‘Make Christmas a time for giving’. It’s a cliché, but now you can achieve it twice over. ‘Kill two birds with one stone’.
Give a copy of my Book ‘Help I’m a Father’ to any Mum or Dad, it’s full of really useful tips and anecdotes to help any parent manage those day to day situations before they get out of hand. But don’t believe me, check out the feedback from parents who have actually purchased and read the Book. All the full Royalties go to Children’s Charities. This December they will all go to Destination Florida. https://www.destinationflorida.org.uk/
‘Help I’m a Father’ is available through Amazon.
Thank you everybody for your support, and I wish everyone, including all sick and needy children, a very Merry Christmas.
In the past fathers didn’t show their emotions like mothers did. Boys had to follow in their footsteps and show the ‘British Stiff Upper Lip’. Girls were considered different from boys and allowed to be emotional. Yet life is full of emotion no matter what sex you are. Whether it is happiness or sadness, elation or despair, you should never be afraid to show your emotions as a father. Children need to know that their father experiences the same type of emotions as they do. They also need to be able to see you actually showing those emotions.
Doing this prevents any subconscious mental barriers being constructed within the vital relationship between you as a father and your child. Be very tactile with your children, they need physical contact with you as their father just as much as they do with their mother.
Don’t be afraid to give your child a hug when you see her, or to always kiss her goodnight when she goes to bed, irrespective of what age she is, whether 2 or 22. For a child, at the beginning, it is totally normal that this should happen, after all, you are her father. You are one of the two most important people in her life and you should remain as that until she starts her own life with her own partner and has children of her own. Even then that bond will never be lost, if you have created a relationship built on substance, respect and love.
How often do you hear children say to their parents “you never listen to me”? If you really want to, it’s easy to always listen carefully to what your child is saying. This philosophy is your chance to make sure your children know from a very early age, that you do listen to them. They need to know that their contribution to the family dynamic is just as important as yours. It is always a two way relationship and you must never forget that and communication and love will flow between you totally unhindered if you get it right.
If you can learn to appreciate your teenager’s environment, such as his tastes in clothes, as well as his music, it will be a good start. It is very important to avoid driving a wedge between you and your child particularly at this stage of his life. Although you may not approve of some of his friends, while you can tell him discreetly about your concerns, you have to let him make his own decisions. He will discover on his own later on, whether he has made good decisions or not. If you can do this, it will keep you much closer to him when problems arise.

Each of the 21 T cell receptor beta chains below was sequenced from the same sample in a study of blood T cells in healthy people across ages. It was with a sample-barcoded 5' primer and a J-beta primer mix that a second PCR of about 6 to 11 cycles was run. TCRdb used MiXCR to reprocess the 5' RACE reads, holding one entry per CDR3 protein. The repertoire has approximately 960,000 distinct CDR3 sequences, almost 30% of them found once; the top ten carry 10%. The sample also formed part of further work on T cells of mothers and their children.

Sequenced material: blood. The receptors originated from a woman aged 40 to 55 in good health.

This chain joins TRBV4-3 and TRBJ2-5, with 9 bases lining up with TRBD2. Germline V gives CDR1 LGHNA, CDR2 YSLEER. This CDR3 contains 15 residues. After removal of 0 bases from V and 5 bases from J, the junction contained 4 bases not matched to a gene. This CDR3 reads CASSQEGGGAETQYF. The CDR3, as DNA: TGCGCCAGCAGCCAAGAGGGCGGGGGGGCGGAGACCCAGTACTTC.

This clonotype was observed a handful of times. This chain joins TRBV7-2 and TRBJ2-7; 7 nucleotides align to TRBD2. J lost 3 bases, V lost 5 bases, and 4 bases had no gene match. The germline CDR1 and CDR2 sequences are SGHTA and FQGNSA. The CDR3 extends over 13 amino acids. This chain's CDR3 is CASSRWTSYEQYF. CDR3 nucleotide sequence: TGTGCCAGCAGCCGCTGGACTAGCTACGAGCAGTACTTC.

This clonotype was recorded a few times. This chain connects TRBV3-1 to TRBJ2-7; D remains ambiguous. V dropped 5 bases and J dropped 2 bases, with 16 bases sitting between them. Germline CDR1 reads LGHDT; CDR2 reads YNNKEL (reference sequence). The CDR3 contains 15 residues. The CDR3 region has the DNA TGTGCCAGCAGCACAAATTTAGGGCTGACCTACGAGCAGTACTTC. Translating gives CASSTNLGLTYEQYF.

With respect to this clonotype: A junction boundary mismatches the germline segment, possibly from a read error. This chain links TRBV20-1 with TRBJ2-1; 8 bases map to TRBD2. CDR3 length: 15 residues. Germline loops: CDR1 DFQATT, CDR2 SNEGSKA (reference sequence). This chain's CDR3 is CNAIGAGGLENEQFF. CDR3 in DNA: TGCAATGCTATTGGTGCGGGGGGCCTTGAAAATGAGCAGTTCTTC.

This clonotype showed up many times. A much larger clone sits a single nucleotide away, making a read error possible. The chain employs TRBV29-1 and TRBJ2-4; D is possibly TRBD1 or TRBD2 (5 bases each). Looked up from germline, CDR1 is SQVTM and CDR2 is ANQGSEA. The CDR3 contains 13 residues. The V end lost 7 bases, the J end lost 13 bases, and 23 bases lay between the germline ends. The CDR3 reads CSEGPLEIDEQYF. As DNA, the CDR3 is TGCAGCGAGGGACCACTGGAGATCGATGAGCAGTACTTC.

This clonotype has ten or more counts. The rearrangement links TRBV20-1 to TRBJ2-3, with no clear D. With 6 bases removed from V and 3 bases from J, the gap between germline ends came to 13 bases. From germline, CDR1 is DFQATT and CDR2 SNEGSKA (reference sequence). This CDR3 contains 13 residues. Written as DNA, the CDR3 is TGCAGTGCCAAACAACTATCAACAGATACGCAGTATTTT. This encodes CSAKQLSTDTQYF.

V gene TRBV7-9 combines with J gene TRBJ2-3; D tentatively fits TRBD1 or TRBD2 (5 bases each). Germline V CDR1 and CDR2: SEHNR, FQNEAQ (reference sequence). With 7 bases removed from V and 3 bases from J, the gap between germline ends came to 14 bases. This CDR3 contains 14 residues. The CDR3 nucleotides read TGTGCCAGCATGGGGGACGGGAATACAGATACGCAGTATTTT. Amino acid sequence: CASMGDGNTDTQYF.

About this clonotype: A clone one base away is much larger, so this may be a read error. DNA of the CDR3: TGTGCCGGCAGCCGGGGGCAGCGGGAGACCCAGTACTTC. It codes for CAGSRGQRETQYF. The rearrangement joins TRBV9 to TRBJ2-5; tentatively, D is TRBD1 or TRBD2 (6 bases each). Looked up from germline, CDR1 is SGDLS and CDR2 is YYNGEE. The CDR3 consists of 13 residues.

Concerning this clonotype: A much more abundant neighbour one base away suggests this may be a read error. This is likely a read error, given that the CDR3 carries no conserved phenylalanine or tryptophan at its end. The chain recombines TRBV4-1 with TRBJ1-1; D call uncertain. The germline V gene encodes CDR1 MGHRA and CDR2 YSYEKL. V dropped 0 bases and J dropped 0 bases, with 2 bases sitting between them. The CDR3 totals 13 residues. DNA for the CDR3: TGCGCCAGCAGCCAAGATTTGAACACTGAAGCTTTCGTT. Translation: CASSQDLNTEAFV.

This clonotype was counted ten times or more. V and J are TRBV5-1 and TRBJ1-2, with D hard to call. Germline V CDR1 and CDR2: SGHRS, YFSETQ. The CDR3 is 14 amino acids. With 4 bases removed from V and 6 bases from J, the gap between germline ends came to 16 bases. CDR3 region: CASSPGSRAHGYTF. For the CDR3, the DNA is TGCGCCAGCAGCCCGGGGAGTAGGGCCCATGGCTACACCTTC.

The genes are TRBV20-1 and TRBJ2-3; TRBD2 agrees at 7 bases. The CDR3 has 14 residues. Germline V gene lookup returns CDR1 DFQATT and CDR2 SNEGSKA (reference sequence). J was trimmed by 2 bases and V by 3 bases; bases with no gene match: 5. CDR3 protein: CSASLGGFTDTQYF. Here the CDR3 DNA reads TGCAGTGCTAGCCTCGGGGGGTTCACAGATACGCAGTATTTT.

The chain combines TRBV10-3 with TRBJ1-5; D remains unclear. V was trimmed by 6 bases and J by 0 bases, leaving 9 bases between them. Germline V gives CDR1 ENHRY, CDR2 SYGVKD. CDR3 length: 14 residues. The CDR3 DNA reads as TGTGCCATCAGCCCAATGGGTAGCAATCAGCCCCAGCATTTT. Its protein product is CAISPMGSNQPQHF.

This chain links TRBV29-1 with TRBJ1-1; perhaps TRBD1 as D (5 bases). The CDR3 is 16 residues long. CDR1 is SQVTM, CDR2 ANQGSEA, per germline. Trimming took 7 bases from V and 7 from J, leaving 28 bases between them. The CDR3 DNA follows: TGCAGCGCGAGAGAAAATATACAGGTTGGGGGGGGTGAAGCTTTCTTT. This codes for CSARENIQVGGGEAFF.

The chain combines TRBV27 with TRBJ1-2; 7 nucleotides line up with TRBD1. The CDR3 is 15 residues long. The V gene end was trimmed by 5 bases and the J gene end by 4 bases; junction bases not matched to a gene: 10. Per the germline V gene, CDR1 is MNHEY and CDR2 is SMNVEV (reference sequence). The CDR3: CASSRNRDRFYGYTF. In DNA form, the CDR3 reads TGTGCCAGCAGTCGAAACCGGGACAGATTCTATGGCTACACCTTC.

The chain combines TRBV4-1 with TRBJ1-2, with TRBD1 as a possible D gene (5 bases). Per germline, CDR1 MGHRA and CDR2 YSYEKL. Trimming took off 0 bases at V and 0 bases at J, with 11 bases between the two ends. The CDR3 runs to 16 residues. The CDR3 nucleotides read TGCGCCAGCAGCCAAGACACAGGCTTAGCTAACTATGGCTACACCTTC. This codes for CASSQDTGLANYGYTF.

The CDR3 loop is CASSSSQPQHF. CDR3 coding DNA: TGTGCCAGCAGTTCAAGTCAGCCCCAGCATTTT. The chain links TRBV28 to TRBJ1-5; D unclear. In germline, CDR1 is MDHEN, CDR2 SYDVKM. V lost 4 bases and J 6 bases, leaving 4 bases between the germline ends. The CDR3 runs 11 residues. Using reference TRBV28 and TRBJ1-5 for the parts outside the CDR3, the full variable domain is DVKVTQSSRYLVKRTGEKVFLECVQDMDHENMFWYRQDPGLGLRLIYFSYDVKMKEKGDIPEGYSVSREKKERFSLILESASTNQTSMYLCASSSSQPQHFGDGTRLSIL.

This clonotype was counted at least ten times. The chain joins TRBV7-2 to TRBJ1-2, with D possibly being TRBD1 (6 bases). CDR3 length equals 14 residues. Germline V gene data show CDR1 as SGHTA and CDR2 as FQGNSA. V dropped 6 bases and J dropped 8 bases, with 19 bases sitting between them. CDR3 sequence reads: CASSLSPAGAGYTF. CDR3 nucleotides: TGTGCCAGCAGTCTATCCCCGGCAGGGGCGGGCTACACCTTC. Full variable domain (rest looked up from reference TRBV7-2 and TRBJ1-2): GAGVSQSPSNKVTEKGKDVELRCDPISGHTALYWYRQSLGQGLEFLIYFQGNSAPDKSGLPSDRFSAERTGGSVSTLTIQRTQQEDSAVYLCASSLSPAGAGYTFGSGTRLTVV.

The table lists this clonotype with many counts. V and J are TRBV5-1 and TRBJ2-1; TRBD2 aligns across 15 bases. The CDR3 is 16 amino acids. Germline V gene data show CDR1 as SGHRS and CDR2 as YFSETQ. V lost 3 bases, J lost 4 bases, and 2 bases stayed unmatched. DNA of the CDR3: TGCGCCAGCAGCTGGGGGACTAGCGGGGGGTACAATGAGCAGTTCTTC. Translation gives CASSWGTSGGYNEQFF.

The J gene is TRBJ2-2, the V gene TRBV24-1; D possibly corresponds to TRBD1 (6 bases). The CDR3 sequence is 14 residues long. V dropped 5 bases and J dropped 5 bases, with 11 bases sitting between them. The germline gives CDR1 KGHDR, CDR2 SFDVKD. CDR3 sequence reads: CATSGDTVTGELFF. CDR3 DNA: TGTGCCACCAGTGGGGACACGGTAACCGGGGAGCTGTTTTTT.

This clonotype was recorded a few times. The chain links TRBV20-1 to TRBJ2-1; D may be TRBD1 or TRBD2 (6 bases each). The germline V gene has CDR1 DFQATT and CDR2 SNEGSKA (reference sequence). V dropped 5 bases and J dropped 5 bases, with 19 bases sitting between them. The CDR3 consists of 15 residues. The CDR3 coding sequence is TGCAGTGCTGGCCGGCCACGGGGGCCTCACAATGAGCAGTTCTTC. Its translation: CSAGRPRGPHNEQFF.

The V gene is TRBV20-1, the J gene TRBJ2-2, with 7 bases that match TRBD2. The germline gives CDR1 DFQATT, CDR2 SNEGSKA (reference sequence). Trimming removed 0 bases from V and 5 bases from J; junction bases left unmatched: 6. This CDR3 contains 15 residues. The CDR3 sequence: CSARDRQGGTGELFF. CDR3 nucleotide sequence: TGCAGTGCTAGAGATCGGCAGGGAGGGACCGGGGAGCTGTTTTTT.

Keeping relevant, means making a real effort to keep up with your teenagers’ technology, his games and his music. You should learn to play his computer games with him and get him to teach and explain things to you. He will love the fact that he can teach you things as well, and it is not always the other way round. By having this approach, you will always stay an integral part of his life, as he evolves through his teenage years. Although on many occasions it won’t feel like it at all and it won’t stop the arguments and disagreements, he will definitely respect you for trying to do this. Try to empathise with his lifestyle and the things he enjoys doing as much as possible. And be careful not to condemn and be disrespectful to his personal tastes just because you don’t happen to like them yourself.
Whatever your child is up to, positive feedback about what he is doing will always be well received by him. Even if you actually disagree with what he is doing. During this period of your child’s life he will be full of self-doubt and will be trying to find his way, so if you can find a positive slant on things, he will always respond better to that than if you are always critical of him. But it can be very difficult to do this at times. Make sure you are sincere about what you say, as children are quite perceptive and can very easily see through their parents if you aren’t. There will of course be many periods of anxiety and doubt as a teenager, so your positive and constructive comments will help keep his confidence levels as high as possible.